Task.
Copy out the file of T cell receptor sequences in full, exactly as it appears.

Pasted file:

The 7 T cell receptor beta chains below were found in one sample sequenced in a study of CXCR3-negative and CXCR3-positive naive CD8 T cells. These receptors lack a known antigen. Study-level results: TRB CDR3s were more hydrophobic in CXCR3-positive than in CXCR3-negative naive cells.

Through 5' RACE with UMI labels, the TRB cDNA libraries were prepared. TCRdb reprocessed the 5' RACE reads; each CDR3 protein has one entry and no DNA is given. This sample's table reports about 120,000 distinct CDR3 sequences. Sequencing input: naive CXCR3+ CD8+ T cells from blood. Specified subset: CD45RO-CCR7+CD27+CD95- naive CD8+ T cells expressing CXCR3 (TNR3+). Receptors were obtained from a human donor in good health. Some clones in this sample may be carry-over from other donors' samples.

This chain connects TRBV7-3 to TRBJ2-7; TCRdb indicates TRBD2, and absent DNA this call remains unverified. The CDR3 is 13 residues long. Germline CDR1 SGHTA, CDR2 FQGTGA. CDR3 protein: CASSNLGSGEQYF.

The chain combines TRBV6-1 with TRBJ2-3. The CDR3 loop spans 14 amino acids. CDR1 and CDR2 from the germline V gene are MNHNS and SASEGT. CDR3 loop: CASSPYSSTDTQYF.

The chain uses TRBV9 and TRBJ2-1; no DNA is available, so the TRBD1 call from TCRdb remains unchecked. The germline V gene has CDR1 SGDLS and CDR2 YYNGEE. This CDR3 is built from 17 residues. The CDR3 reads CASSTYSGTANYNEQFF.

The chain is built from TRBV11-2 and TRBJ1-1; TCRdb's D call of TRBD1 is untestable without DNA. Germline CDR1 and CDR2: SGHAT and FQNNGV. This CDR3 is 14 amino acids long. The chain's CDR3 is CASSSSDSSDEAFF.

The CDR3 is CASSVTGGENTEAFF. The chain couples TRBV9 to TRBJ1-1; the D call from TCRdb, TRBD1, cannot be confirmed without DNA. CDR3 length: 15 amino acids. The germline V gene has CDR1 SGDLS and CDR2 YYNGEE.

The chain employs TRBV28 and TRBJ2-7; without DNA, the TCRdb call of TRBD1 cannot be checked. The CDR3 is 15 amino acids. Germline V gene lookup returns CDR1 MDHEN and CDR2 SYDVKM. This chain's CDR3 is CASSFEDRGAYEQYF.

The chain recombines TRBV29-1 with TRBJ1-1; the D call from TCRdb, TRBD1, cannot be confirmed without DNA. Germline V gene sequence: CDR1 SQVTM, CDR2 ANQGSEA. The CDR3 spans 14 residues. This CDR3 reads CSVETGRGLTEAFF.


The 7 T cell receptor beta chains below were found in one sample sequenced in a study of CXCR3-negative and CXCR3-positive naive CD8 T cells. These receptors lack a known antigen. Study-level results: TRB CDR3s were more hydrophobic in CXCR3-positive than in CXCR3-negative naive cells.

Through 5' RACE with UMI labels, the TRB cDNA libraries were prepared. TCRdb reprocessed the 5' RACE reads; each CDR3 protein has one entry and no DNA is given. This sample's table reports about 120,000 distinct CDR3 sequences. Sequencing input: naive CXCR3+ CD8+ T cells from blood. Specified subset: CD45RO-CCR7+CD27+CD95- naive CD8+ T cells expressing CXCR3 (TNR3+). Receptors were obtained from a human donor in good health. Some clones in this sample may be carry-over from other donors' samples.

This chain connects TRBV7-3 to TRBJ2-7; TCRdb indicates TRBD2, and absent DNA this call remains unverified. The CDR3 is 13 residues long. Germline CDR1 SGHTA, CDR2 FQGTGA. CDR3 protein: CASSNLGSGEQYF.

The chain combines TRBV6-1 with TRBJ2-3. The CDR3 loop spans 14 amino acids. CDR1 and CDR2 from the germline V gene are MNHNS and SASEGT. CDR3 loop: CASSPYSSTDTQYF.

The chain uses TRBV9 and TRBJ2-1; no DNA is available, so the TRBD1 call from TCRdb remains unchecked. The germline V gene has CDR1 SGDLS and CDR2 YYNGEE. This CDR3 is built from 17 residues. The CDR3 reads CASSTYSGTANYNEQFF.

The chain is built from TRBV11-2 and TRBJ1-1; TCRdb's D call of TRBD1 is untestable without DNA. Germline CDR1 and CDR2: SGHAT and FQNNGV. This CDR3 is 14 amino acids long. The chain's CDR3 is CASSSSDSSDEAFF.

The CDR3 is CASSVTGGENTEAFF. The chain couples TRBV9 to TRBJ1-1; the D call from TCRdb, TRBD1, cannot be confirmed without DNA. CDR3 length: 15 amino acids. The germline V gene has CDR1 SGDLS and CDR2 YYNGEE.

The chain employs TRBV28 and TRBJ2-7; without DNA, the TCRdb call of TRBD1 cannot be checked. The CDR3 is 15 amino acids. Germline V gene lookup returns CDR1 MDHEN and CDR2 SYDVKM. This chain's CDR3 is CASSFEDRGAYEQYF.

The chain recombines TRBV29-1 with TRBJ1-1; the D call from TCRdb, TRBD1, cannot be confirmed without DNA. Germline V gene sequence: CDR1 SQVTM, CDR2 ANQGSEA. The CDR3 spans 14 residues. This CDR3 reads CSVETGRGLTEAFF.